The most likely start to 2019 will now see Meadows as the full-time right fielder, with Heredia as the fourth outfielder. That doesn’t give Meadows much leeway. If Meadows struggles, there almost certainly isn’t going to be a demotion this time. It’s his time to prove it, full stop.

With the Rays looking to compete in 2019, they’re not going to have Guillermo Heredia as one of their starting outfielders, unless something goes really wrong (even if when KK misses a few months, sliding Pham to center and calling up someone like Joe McCarthy seems the most likely over giving Heredia full time, but that’s for another article).

So, what can we expect out of a full-time Meadows? Let’s start with the good news. The projection systems also seem to like Meadows considering his limited experience. Steamer pegs Meadows as a near-two-win player, with a 105 wRC+ and a .264/.316/.435 slash line. That’s actually a little lower than his career .287/.325/.461, but that makes sense given that he was running a .336 BABIP to land that slash line last year. If you were to offer Rays fans a year with Meadows playing 140 or so games with a 105 wRC+, I think most of them would take it.

Where the news isn’t as good, is on the defensive side of things. Despite being a young, presumably athletic, outfielder, Meadows was a net negative last season, and he is projected to continue to be a net negative again in 2019. Apparently he can play all three outfield positions, but poorly — he was a negative (by Defensive Runs Saved) at all three spots in 2018. Combined, he was worth -9 runs by DRS and -6.5 runs by UZR in just 359.1 outfield innings last season. His arm was below average, his range was below average, and he didn’t make a single play with an Inside Edge likelihood of less than 60 percent. Most of his prospect profiles say that his bat is his strength, but none peg his defense as this big of an issue, so let’s hope that he is a better outfielder than 2018 would suggest. Or that he just hugs the right field line and lets Kiermaier catch everything else.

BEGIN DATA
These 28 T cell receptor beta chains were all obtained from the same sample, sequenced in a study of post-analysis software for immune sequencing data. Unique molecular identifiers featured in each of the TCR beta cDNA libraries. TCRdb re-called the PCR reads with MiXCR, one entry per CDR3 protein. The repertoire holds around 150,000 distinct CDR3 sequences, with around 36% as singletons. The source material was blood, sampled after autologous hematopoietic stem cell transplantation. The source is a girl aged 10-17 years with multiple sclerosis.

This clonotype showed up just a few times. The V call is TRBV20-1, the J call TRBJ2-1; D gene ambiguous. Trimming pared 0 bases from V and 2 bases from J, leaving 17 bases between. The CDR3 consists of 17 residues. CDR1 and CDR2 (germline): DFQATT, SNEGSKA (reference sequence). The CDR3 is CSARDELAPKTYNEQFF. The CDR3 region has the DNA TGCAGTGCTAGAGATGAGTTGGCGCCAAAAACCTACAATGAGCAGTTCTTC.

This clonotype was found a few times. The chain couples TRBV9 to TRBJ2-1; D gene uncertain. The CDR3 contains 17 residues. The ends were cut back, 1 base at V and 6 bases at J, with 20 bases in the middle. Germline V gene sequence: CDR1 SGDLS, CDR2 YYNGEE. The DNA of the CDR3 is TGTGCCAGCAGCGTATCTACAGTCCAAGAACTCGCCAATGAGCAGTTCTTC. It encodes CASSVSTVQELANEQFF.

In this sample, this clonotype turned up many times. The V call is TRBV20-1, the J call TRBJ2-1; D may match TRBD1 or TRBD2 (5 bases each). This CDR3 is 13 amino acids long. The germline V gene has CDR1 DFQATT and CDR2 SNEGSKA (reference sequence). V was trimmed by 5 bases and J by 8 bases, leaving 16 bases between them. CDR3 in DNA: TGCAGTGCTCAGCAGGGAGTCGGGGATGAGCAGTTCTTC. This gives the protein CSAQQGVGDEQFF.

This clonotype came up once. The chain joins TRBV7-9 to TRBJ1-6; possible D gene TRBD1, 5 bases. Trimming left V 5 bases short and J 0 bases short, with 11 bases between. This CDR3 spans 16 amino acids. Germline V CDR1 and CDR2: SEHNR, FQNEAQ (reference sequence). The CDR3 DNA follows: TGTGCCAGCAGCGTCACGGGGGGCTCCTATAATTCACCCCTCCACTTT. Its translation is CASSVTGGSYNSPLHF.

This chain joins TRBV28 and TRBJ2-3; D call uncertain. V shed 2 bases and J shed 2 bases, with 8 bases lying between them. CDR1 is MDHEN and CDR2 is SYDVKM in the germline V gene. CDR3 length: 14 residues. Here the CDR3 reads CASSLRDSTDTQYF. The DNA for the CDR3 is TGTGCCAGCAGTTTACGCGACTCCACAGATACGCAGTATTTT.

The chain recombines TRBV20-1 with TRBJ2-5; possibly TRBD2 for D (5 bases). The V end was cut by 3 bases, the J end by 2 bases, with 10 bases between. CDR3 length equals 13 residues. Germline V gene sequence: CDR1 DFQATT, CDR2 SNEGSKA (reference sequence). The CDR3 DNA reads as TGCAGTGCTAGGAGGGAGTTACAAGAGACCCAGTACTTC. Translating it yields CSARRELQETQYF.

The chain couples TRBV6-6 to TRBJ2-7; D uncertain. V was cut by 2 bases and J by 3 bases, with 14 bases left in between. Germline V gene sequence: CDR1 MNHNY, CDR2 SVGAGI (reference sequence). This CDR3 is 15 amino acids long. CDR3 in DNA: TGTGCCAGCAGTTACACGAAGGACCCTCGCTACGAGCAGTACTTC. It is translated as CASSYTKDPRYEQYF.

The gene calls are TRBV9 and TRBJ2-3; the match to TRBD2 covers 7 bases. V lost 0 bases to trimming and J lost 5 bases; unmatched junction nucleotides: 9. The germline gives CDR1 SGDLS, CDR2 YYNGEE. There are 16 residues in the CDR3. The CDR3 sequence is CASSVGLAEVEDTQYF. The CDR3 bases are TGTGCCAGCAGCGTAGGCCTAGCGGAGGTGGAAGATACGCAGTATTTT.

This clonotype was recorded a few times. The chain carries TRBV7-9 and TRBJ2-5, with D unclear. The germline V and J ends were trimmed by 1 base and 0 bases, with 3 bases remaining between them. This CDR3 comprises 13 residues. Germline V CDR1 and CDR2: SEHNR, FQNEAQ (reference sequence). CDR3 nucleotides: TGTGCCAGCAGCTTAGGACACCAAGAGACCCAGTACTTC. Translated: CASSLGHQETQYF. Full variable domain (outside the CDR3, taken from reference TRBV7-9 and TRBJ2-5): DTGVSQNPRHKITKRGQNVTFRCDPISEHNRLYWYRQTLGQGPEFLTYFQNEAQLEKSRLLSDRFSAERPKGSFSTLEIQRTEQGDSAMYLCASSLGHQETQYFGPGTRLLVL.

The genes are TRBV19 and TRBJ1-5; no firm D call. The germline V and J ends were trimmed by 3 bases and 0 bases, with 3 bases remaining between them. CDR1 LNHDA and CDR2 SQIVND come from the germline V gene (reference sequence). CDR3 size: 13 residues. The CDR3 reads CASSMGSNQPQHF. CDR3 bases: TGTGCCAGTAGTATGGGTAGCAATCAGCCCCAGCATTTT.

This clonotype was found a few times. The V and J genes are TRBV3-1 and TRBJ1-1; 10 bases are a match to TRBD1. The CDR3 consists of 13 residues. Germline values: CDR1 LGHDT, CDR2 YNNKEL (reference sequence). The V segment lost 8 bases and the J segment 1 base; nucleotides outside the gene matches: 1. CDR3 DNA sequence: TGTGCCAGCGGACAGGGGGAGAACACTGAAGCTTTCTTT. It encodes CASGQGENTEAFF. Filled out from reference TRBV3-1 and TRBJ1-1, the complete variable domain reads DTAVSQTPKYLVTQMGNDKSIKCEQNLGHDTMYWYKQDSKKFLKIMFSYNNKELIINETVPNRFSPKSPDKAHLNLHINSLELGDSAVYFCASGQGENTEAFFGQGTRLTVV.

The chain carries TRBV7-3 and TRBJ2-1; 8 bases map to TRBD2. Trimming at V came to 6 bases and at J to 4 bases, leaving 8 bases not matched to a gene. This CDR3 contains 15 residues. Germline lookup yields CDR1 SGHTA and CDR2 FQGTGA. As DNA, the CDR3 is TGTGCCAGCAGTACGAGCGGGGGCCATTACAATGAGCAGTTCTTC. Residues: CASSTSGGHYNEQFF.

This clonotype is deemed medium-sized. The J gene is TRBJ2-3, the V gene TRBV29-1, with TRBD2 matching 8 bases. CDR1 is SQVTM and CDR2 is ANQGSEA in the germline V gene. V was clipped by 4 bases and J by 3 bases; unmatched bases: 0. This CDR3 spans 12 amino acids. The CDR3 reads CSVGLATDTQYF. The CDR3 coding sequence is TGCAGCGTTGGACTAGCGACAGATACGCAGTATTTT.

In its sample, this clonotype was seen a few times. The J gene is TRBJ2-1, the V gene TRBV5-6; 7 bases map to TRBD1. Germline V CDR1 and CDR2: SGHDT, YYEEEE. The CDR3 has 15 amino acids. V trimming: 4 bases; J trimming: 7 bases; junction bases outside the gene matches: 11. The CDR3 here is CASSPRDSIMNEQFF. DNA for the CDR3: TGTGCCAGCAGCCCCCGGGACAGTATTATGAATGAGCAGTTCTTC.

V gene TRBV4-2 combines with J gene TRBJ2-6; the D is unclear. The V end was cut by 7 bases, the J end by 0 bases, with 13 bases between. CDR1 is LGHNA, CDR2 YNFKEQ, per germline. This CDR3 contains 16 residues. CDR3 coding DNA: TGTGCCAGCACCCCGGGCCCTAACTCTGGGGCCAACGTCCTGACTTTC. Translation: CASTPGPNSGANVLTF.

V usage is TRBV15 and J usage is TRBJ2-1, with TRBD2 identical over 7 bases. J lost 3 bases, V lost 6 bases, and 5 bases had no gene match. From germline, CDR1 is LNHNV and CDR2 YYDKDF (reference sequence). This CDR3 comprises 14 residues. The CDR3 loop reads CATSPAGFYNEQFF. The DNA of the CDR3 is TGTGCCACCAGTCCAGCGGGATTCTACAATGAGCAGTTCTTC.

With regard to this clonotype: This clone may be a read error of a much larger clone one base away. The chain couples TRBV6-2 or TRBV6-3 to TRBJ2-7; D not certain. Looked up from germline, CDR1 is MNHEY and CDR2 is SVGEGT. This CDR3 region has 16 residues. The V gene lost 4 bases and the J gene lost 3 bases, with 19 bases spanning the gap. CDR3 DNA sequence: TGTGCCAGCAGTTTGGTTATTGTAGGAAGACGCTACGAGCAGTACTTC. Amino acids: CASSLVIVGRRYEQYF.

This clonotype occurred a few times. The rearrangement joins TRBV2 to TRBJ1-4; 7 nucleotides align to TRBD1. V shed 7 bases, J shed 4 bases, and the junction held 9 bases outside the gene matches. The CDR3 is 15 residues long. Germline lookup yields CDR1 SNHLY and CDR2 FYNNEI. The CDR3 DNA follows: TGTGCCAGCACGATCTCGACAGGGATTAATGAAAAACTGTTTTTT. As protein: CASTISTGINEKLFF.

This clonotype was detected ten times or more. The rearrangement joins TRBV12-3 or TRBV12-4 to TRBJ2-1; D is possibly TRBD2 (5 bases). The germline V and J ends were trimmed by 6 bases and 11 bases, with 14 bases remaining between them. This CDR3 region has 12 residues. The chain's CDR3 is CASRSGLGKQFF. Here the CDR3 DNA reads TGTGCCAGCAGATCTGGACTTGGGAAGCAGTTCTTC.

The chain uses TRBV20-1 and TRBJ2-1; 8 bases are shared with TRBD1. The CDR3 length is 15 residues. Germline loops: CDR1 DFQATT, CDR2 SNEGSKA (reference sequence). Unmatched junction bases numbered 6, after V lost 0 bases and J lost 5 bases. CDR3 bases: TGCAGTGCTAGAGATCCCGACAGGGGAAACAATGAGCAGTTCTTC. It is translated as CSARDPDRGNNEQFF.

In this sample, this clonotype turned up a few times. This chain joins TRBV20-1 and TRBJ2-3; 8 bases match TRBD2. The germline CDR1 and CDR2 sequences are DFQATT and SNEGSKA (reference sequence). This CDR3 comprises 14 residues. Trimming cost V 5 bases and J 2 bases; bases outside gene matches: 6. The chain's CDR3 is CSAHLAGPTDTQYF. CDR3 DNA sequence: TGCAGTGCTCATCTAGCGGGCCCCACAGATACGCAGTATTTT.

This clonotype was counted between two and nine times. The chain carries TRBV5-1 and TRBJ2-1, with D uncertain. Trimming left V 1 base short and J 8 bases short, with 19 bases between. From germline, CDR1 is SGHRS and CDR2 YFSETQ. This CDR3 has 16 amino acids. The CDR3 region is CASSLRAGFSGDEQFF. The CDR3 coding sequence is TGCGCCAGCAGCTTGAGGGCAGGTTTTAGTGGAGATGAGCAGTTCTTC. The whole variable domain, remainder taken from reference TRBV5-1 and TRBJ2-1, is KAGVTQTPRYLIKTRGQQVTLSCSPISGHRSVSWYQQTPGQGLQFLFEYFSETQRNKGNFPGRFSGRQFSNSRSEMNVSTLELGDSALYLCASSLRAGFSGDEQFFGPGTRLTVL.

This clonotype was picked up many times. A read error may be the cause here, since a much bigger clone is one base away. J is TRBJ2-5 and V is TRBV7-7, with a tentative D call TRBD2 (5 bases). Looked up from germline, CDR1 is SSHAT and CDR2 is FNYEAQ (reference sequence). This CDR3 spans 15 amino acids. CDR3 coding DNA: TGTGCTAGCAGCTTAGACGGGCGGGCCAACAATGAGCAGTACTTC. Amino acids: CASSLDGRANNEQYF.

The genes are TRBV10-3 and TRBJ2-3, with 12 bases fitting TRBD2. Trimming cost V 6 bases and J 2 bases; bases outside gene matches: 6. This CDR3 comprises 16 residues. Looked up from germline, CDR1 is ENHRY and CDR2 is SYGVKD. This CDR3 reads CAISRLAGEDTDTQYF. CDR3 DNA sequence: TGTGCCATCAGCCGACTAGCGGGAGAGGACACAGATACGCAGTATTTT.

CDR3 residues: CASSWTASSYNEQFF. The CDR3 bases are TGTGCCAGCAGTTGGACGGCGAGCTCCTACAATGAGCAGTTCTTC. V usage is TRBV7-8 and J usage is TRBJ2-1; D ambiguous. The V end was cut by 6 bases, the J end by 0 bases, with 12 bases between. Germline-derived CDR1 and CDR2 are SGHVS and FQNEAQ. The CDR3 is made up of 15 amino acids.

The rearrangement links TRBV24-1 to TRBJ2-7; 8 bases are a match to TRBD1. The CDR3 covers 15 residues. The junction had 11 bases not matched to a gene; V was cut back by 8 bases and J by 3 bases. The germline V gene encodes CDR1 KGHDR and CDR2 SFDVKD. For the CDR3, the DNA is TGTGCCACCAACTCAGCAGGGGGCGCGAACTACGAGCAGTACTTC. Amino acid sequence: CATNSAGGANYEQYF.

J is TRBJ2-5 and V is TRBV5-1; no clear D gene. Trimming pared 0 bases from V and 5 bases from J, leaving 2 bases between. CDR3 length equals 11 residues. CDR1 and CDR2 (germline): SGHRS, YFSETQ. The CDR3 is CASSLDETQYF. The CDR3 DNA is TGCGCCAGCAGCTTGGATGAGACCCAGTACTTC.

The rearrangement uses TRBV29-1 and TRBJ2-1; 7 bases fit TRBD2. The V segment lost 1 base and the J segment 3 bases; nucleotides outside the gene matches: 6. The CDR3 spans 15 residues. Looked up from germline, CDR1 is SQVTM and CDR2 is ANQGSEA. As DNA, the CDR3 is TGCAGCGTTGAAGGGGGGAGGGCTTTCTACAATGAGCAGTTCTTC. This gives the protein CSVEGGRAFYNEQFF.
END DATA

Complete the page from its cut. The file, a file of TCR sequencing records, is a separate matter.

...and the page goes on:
The glove may end up being the difference between Meadows being a two-win player or a three-win player, but really it’s just one unknown in a long list of unknowns for Meadows.

Here are some other things to watch:

  • Can he improve his walk rate (5.2 percent at the big league level so far) enough to make him a viable OBP threat?
  • Is the .174 ISO he posted in his rookie season legit? The projection systems seem to think so, but his power has always been inconsistent.
  • Will the young lefty be able to handle the AL East, which is stacked top to bottom with tough southpaws? He actually showed reverse splits last year; hopefully he can continue to have success against lefties.

If a few of those answers break the right way, Meadows could be a key part of a contending Rays team. If all of those answers break the right way, the Rays could well be looking at some very important games in October. Of course, if they break the wrong way, Rays fans will possibly be thinking lovingly of Mallex International Speedway while watching from their couches come postseason time.

There are lots of key questions facing the Rays in 2019, but how Austin Meadows handles the first real full-time role of his career will be among the most important.